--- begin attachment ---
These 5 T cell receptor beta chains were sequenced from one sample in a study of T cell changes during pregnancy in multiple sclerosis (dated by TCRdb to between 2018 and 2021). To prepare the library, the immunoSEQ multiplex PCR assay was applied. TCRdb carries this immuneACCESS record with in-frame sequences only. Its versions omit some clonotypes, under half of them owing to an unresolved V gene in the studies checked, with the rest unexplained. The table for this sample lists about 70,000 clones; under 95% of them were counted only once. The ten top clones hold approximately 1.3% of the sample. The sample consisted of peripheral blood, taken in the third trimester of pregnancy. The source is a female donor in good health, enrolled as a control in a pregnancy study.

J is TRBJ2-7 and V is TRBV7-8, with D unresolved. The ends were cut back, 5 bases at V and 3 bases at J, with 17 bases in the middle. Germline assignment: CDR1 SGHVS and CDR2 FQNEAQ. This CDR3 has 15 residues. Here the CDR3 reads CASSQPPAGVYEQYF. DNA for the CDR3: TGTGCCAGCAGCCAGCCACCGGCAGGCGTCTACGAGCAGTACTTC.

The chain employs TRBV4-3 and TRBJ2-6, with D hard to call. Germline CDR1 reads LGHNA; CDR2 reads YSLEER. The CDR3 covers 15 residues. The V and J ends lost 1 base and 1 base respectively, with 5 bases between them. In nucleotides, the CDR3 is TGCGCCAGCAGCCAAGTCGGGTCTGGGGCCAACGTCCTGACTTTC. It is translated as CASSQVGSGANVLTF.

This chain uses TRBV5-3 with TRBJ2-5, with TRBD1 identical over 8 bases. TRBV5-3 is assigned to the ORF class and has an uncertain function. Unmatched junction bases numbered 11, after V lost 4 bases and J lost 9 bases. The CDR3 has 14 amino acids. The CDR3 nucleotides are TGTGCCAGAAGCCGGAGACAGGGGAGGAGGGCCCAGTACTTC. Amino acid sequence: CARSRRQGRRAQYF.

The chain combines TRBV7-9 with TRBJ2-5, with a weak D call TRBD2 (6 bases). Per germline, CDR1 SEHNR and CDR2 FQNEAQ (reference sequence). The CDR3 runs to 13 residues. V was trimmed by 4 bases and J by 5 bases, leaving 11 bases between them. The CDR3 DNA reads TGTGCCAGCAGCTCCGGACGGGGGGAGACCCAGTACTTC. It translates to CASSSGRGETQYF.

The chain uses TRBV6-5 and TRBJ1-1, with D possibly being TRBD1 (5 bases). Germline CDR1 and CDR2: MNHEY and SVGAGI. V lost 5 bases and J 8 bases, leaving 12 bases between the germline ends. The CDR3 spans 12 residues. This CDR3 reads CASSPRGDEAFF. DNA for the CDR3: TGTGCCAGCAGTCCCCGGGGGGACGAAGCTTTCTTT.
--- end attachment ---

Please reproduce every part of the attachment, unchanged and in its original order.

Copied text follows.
These 5 T cell receptor beta chains were sequenced from one sample in a study of T cell changes during pregnancy in multiple sclerosis (dated by TCRdb to between 2018 and 2021). To prepare the library, the immunoSEQ multiplex PCR assay was applied. TCRdb carries this immuneACCESS record with in-frame sequences only. Its versions omit some clonotypes, under half of them owing to an unresolved V gene in the studies checked, with the rest unexplained. The table for this sample lists about 70,000 clones; under 95% of them were counted only once. The ten top clones hold approximately 1.3% of the sample. The sample consisted of peripheral blood, taken in the third trimester of pregnancy. The source is a female donor in good health, enrolled as a control in a pregnancy study.

J is TRBJ2-7 and V is TRBV7-8, with D unresolved. The ends were cut back, 5 bases at V and 3 bases at J, with 17 bases in the middle. Germline assignment: CDR1 SGHVS and CDR2 FQNEAQ. This CDR3 has 15 residues. Here the CDR3 reads CASSQPPAGVYEQYF. DNA for the CDR3: TGTGCCAGCAGCCAGCCACCGGCAGGCGTCTACGAGCAGTACTTC.

The chain employs TRBV4-3 and TRBJ2-6, with D hard to call. Germline CDR1 reads LGHNA; CDR2 reads YSLEER. The CDR3 covers 15 residues. The V and J ends lost 1 base and 1 base respectively, with 5 bases between them. In nucleotides, the CDR3 is TGCGCCAGCAGCCAAGTCGGGTCTGGGGCCAACGTCCTGACTTTC. It is translated as CASSQVGSGANVLTF.

This chain uses TRBV5-3 with TRBJ2-5, with TRBD1 identical over 8 bases. TRBV5-3 is assigned to the ORF class and has an uncertain function. Unmatched junction bases numbered 11, after V lost 4 bases and J lost 9 bases. The CDR3 has 14 amino acids. The CDR3 nucleotides are TGTGCCAGAAGCCGGAGACAGGGGAGGAGGGCCCAGTACTTC. Amino acid sequence: CARSRRQGRRAQYF.

The chain combines TRBV7-9 with TRBJ2-5, with a weak D call TRBD2 (6 bases). Per germline, CDR1 SEHNR and CDR2 FQNEAQ (reference sequence). The CDR3 runs to 13 residues. V was trimmed by 4 bases and J by 5 bases, leaving 11 bases between them. The CDR3 DNA reads TGTGCCAGCAGCTCCGGACGGGGGGAGACCCAGTACTTC. It translates to CASSSGRGETQYF.

The chain uses TRBV6-5 and TRBJ1-1, with D possibly being TRBD1 (5 bases). Germline CDR1 and CDR2: MNHEY and SVGAGI. V lost 5 bases and J 8 bases, leaving 12 bases between the germline ends. The CDR3 spans 12 residues. This CDR3 reads CASSPRGDEAFF. DNA for the CDR3: TGTGCCAGCAGTCCCCGGGGGGACGAAGCTTTCTTT.